Table 1 in the article identifies the differences between end of grant dissemination (knowledge transfer paradigm) and integrated KT (engagement paradigm).
And then the authors use the term engaged scholarship (=iKT) to describe this form of collaboration. Engaged scholarship (defined as a form of collaborative inquiry between academics and practitioners that leverages their different perspectives to generate useful knowledge) is based on the belief that higher-quality, more relevant research results from true collaboration and from integrating the diverse perspectives of multiple stakeholders.
This paper also recognizes the role of organizations as knowledge brokers. Recognition of the importance of organizational context has resulted in a shift from focusing on individuals who broker knowledge between specific individuals to the concept of knowledge brokering as an organizational process. This requires changing the way organizations do business (set priorities, allocate resources, and plan, implement, and evaluate programs). Changes to organizational structure and processes are needed to support this new way of doing business. This requires us to think about not just who we hire but how we create organizational structures that facilitate engaged scholarship.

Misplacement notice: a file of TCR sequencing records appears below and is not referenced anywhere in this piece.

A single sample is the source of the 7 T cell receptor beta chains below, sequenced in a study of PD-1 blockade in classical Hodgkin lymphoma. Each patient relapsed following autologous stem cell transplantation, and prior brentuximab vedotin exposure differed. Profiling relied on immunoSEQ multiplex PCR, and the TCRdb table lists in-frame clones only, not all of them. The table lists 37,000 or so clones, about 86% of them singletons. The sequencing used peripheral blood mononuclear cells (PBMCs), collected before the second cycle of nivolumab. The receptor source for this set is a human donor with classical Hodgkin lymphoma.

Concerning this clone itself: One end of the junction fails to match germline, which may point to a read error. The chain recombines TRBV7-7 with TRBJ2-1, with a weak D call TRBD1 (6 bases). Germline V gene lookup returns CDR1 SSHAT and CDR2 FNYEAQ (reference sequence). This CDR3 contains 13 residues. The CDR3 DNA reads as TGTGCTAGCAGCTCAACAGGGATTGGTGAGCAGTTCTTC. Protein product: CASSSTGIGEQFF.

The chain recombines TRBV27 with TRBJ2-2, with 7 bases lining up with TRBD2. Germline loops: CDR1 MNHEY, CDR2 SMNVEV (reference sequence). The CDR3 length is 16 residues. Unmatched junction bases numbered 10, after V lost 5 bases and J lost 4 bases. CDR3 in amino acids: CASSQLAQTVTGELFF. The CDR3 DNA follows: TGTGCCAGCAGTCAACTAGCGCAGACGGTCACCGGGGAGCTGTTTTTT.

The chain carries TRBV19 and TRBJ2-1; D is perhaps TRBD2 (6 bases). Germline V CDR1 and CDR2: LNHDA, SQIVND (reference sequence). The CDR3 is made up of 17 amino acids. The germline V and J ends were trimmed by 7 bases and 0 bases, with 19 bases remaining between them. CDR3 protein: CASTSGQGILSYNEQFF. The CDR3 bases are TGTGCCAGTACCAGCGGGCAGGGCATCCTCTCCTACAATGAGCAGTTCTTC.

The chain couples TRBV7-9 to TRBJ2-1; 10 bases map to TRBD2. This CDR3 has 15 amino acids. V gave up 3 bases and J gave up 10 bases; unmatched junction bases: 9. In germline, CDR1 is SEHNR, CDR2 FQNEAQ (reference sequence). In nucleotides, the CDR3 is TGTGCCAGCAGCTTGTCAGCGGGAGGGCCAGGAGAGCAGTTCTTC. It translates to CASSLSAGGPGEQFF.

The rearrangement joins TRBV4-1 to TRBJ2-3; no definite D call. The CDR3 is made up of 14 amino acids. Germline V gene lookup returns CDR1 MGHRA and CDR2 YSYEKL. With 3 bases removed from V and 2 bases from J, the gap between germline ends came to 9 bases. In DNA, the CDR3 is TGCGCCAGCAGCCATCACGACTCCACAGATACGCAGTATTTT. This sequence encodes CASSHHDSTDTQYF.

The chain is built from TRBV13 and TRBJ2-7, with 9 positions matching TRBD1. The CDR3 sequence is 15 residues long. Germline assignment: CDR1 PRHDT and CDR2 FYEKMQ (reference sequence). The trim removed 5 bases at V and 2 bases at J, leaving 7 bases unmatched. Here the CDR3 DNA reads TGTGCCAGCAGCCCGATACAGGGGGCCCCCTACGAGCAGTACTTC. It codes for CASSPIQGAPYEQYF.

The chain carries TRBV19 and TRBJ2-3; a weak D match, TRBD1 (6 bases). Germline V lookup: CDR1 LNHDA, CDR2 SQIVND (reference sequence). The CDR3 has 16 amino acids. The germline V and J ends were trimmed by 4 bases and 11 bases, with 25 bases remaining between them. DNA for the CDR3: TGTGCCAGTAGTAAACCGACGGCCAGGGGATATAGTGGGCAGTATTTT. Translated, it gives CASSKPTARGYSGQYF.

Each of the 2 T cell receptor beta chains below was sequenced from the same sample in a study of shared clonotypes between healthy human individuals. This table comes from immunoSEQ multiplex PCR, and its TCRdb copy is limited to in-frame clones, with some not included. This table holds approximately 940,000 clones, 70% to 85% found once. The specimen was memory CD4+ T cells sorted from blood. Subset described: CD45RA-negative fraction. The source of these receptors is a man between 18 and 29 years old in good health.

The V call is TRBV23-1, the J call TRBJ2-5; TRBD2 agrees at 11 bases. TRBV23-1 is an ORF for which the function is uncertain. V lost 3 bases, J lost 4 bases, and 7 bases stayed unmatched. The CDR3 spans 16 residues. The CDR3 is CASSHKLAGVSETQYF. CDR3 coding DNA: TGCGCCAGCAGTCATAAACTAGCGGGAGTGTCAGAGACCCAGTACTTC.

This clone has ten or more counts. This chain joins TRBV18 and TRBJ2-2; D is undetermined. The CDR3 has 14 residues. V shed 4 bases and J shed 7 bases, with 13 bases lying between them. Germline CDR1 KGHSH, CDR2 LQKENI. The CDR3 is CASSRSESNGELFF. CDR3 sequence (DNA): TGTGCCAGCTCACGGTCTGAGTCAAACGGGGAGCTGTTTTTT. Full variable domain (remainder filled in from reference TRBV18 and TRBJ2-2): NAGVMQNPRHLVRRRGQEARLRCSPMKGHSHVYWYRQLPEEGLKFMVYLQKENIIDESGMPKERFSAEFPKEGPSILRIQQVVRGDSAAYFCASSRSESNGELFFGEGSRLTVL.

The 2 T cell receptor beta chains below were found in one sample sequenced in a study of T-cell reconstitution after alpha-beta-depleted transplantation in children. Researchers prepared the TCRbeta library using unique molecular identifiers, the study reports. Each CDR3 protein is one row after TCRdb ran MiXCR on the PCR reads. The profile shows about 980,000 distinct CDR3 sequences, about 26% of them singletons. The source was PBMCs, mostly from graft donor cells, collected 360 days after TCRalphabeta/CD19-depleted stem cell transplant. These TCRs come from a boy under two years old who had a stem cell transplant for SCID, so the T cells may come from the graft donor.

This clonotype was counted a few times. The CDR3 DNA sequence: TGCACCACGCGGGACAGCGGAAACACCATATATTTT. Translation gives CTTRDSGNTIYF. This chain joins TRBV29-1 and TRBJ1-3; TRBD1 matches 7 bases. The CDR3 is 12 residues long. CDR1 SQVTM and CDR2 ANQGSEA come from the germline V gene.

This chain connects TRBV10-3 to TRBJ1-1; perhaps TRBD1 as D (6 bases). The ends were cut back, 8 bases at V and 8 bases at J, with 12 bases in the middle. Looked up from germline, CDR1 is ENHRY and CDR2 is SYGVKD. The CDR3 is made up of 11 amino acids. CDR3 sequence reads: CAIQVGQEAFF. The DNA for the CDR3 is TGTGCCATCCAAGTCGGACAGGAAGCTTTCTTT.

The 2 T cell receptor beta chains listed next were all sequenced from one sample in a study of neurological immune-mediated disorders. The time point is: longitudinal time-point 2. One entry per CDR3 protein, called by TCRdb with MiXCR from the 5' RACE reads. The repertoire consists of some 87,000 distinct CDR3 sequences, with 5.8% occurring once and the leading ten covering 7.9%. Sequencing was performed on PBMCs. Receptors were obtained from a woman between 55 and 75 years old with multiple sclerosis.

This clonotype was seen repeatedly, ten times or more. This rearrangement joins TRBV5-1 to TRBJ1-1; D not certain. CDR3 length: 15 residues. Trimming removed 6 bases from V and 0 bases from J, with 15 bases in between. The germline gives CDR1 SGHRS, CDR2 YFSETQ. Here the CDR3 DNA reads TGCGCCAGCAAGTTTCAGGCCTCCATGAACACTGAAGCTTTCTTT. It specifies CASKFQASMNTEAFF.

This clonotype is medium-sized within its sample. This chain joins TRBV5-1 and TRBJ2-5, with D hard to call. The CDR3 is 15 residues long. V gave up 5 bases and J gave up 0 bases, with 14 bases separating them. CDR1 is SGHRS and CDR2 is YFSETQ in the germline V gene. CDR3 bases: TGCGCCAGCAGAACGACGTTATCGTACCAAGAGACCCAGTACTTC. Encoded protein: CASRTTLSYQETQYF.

However researchers and knowledge users report barriers to engaged scholarship. The authors recognize that this type of collaboration won’t happen without support for both sides. We must collectively find ways to provide incentives to both researchers and knowledge users to work together in identifying pressing research questions and conducting solutions-focused research to address these questions in a timely manner.